Season 14 of the Orcas Island Chamber Music Festival has begun!
A Poet’s Love took its audience on a musical journey so extraordinary that when I polled concertgoers at the post-concert reception and asked “So, what traditional element of a chamber music festival concert was missing?!” nobody came up with the answer. (More on that later.)
Artistic Director Aloysia Friedmann eschewed the usual pre-concert amble and went straight into a solo Telemann violin sonata, then switched to viola backstage for the Mozart Kegelstatt Trio with clarinetist Owen Kotler and myself. I am personally in awe of this ‘switching’ thing. Imagine playing the piano your whole life, then sitting down to a piano where every key is 7 millileters wider…
Baritone Philip Cutlip then took the stage and joined me in a presentation of Schumann’s Dichterliebe. Philip is incredible, and provided the emotional center of the program. Aloysia worked with Philip in the Houston Grand Opera’s production of Jake Heggie’s opera Dead Man Walking. As Joseph DeRocher, he was terrifying. I’ve also seen him charm a full house as Mozart’s Papageno. But Dichterliebe is something else entirely. Both performances became emotional confessionals, and when the last notes of the postlude died away we almost didn’t make it back to ‘reality.’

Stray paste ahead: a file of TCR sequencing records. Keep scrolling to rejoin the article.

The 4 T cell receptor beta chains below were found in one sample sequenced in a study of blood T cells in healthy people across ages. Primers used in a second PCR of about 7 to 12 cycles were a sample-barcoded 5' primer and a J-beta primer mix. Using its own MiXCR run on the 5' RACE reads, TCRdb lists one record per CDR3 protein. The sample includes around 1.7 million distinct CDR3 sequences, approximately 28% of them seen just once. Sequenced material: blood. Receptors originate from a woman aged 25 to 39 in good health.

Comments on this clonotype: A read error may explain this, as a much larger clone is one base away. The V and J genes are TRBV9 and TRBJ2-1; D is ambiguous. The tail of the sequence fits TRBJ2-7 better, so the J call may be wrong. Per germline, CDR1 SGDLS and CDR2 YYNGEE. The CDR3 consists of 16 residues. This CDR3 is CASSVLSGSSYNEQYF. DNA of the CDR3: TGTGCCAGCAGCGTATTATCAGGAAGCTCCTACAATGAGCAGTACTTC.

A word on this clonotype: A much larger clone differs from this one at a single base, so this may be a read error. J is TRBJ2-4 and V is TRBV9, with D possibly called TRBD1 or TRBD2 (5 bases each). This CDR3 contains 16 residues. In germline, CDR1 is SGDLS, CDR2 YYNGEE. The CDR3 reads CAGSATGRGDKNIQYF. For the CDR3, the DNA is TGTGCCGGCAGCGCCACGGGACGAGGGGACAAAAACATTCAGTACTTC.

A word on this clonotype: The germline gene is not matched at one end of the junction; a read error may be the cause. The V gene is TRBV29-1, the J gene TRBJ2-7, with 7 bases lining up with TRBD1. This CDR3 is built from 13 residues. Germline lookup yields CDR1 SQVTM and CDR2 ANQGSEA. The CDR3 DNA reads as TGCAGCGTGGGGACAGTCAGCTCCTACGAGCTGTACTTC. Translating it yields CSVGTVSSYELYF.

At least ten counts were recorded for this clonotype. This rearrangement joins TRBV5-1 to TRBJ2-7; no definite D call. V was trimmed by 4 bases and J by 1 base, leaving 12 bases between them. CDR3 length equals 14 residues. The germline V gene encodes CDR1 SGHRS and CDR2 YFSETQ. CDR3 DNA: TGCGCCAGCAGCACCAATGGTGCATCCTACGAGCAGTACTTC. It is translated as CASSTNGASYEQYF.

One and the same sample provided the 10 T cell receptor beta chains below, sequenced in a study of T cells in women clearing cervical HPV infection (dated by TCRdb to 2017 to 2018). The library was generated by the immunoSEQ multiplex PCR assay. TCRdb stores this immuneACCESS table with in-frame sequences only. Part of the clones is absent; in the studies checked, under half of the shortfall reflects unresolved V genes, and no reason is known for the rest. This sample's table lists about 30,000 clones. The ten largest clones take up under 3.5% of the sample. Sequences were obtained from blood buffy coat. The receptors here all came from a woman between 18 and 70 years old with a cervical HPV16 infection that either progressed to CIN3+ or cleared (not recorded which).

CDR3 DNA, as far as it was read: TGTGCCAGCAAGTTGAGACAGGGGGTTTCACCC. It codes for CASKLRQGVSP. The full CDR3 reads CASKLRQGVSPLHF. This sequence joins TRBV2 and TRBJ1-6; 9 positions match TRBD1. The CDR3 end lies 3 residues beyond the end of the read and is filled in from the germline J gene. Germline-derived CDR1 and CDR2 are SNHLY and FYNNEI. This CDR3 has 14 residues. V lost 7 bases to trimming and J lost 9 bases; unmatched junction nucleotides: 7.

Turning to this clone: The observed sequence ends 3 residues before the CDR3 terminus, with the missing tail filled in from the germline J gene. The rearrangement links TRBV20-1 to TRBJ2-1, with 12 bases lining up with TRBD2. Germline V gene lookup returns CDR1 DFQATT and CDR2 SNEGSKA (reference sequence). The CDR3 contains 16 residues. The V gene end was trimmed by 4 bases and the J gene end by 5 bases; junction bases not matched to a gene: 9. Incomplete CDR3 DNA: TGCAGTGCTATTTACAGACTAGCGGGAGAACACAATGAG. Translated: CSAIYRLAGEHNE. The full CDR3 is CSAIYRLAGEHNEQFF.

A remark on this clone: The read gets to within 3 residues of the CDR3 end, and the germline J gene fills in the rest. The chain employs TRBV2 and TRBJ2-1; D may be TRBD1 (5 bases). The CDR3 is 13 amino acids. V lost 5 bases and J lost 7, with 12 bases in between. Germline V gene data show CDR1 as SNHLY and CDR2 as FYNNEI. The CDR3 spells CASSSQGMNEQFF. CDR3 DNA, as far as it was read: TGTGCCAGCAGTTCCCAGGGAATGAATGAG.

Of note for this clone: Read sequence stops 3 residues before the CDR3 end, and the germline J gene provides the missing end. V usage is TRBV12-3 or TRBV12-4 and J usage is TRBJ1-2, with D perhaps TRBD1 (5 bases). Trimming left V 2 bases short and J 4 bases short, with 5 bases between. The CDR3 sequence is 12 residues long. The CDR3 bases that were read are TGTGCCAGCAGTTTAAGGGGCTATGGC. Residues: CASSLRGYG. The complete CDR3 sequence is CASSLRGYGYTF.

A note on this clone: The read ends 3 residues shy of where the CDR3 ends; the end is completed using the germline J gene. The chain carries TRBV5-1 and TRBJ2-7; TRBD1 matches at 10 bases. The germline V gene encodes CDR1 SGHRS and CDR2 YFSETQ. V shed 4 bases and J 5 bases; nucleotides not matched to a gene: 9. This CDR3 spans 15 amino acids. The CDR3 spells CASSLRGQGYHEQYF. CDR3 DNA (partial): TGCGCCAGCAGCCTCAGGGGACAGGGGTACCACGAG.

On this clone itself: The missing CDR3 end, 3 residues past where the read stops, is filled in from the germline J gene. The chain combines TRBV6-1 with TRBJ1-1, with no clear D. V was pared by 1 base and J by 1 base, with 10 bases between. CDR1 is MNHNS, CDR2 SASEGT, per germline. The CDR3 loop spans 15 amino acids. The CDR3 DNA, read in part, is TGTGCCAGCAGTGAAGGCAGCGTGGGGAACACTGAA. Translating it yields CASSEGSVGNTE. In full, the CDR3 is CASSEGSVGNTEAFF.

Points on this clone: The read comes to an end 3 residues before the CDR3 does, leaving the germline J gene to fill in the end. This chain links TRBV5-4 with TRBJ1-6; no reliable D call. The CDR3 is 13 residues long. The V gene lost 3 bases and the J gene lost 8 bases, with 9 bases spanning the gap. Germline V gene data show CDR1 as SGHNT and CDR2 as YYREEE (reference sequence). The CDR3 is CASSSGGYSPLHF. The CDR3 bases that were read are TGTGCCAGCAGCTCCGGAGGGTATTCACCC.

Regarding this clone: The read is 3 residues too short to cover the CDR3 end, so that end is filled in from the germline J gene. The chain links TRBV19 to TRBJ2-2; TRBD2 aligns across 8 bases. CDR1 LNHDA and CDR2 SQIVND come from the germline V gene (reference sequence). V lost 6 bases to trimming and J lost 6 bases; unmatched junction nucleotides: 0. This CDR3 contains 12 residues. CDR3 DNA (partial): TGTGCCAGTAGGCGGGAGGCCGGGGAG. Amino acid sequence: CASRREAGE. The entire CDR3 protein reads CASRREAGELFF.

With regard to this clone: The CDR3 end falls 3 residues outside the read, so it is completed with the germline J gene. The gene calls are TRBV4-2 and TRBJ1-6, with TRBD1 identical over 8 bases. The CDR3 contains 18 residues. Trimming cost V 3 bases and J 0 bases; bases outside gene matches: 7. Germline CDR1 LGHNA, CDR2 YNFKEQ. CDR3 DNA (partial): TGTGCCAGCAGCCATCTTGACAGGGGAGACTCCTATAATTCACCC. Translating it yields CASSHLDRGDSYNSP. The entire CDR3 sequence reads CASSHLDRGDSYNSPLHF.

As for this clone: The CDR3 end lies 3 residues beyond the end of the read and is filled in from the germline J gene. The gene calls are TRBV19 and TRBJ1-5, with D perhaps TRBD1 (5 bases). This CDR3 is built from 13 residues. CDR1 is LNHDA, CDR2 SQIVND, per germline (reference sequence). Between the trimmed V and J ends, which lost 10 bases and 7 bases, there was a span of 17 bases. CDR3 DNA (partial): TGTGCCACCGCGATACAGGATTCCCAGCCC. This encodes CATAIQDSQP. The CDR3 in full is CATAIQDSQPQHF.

On the 2nd half of the program, Owen Kotler and I were joined by violinist Chee-Yun in a slinky version of Gershwin’s Summertime. Given that we’re all classically trained, this gave us a chance to get our toes wet in the world of jazz improvisation. I suspect that this short addition of programmatic spice was at least a few people’s secret favorite moment in the concert.
Chee-Yun and I concluded with the Fauré A Major Violin and Piano Sonata. What can I say? This is why I love being a musician. My impression was of riding a roller coaster and taking turns steering.
Oh, yes…that thing that was missing?
Aloysia put together this brilliant program without a cellist.
Not to worry. Desmond Hoebig and Roman Borys have just arrived…